News — 13 Aug 2011
The Stedelijk Museum celebrates the prolific career of the Dutch graphic designer Wim Crouwel, who designed all the graphic work for the Stedelijk Museum from 1963 to 1985. Crouwel is regarded as one of the leading designers of the 20th century. In addition to celebrating Crouwel’s career, this exhibition also explores his legacy and influence on contemporary graphic design. Wim Crouwel, A Graphic Odyssey was previously on view at the Design Museum in London and features work from the Stedelijk Museum’s collection and archive.
Wim Crouwel (b.1928, Groningen, the Netherlands) was inspired by the founders of modernism and developed unique typographic designs based on their principles. The exhibition, spanning over 60 years, covers Crouwel’s rigorous design approach and key moments in his career, including his work for the Van Abbemuseum in Eindhoven, his design practice as part of Total Design, and the identity for the Stedelijk Museum, Amsterdam, as well as his iconic poster, print, typography and exhibition designs.
Crouwel studied fine art at the Minerva Academy in Groningen before moving in the early 1950s to Amsterdam, where he initially worked for an exhibition design company. He was very interested in architecture and developed a strong sense of spatial awareness. Soon this led to commissions for cultural institutions such as the Van Abbemuseum in Eindhoven. When Edy de Wilde, director of the Van Abbemuseum, became director of the Stedelijk Museum in 1963, he took Wim Crouwel with him. Until the end of De Wilde’s directorship in 1985, Crouwel was solely responsible for the Stedelijk’s identity and for almost all posters and catalogues. While at the Stedelijk, Crouwel developed a unique grid system that acted as a template for the museum’s graphic identity, which created visual consistency for the museum.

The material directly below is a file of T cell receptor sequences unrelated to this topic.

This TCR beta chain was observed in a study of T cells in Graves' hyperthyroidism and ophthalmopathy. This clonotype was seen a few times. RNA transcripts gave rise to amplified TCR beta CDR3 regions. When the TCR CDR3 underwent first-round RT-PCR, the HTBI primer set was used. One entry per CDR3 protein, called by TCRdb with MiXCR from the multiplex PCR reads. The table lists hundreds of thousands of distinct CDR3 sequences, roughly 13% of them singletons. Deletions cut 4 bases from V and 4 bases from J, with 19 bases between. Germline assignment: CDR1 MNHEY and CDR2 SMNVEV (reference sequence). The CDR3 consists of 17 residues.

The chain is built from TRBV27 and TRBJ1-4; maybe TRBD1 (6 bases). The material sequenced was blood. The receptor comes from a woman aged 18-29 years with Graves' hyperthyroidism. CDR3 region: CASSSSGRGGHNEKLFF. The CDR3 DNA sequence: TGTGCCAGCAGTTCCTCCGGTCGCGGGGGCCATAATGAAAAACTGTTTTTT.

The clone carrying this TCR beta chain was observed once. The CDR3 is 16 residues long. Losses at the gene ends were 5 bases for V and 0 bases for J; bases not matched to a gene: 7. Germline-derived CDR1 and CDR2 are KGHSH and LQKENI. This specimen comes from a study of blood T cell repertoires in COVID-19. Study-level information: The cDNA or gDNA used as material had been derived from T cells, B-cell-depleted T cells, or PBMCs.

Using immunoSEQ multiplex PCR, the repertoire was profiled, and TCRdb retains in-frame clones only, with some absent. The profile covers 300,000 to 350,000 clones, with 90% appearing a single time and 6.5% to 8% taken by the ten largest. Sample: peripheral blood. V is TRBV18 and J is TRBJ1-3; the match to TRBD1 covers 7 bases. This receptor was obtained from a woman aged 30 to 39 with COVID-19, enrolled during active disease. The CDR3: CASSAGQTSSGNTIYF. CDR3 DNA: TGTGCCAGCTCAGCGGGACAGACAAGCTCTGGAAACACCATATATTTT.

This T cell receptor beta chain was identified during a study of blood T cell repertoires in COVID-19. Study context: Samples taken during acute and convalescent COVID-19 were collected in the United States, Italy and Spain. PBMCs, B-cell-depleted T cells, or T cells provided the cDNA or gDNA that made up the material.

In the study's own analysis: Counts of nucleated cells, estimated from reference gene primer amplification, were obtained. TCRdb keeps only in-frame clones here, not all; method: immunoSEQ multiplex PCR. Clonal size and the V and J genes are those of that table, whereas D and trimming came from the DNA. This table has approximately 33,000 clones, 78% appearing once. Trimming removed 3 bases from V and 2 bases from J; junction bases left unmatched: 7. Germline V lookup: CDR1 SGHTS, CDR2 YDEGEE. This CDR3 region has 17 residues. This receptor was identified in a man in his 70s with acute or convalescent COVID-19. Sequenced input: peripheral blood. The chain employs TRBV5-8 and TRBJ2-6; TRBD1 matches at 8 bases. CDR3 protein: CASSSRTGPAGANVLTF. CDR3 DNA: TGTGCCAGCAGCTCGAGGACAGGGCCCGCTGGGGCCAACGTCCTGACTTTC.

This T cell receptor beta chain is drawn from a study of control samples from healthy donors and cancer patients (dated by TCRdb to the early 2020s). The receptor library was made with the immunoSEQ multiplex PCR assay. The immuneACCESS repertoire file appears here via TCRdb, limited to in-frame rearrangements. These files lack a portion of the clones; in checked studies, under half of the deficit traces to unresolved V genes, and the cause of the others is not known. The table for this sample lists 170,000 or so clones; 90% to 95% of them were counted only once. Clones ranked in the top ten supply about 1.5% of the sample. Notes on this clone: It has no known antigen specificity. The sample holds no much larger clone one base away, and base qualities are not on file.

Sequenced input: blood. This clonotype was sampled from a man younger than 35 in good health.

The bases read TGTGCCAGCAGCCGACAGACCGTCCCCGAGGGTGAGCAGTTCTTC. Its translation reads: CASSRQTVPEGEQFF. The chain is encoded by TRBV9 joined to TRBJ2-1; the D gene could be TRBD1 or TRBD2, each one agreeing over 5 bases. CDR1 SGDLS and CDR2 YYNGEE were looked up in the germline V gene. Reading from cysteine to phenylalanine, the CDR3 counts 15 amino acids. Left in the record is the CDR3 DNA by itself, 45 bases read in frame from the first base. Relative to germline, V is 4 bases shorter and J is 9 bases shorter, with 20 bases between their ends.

Embracing the modernity in the 1960s, with the dawn of the space age and computer technology in mind, Crouwel designed the radical New Alphabet typeface in 1967, specially made for the computerized typesetting and composing machine. The New Alphabet appeared almost alien, a cipher script of vertical and horizontal lines. This illegible font challenged the design establishment and provoked debate, which Crouwel was happy to engage in, having openly admitted to placing aesthetics above function. The New Alphabet was reused by Brett Wickens and Peter Saville for the Joy Division album Substance in the late 1980s and then digitized and made available for use in 1997 by The Foundry. Crouwel designed a number of other fonts, including Gridnik, whose title refers to his use of grid systems, which also resulted in the endearing nickname Mr. Gridnik.
In 1963 Crouwel co-founded the multi-disciplinary design agency Total Design, creating the identity for numerous Dutch companies. In the 1970s he was part of a team of four designers who designed the Dutch Pavilion for the Osaka World Fair. Crouwel also designed numerous postage stamps for the Dutch post office and did a controversial redesign of the telephone book in the Netherlands, using only lowercase letters and placing the telephone number before the name.
In the exhibition, archival material will be on view—including original sketches, catalogues, posters, flyers, stamp designs, calendars, type design and photographic documentation—alongside films, such as a recent interview with the designer.
The exhibition is organized by the Design Museum, London, in collaboration with the Stedelijk Museum, Amsterdam.
Guest curator: Tony Brook, co-founder and Creative Director of Spin, London
Curator, Design Museum, London: Margaret Cubbage
Curator, Stedelijk Museum, Amsterdam: Carolien Glazenburg
The exhibition is designed by 6a Architects, London; exhibition graphics are by Spin, London.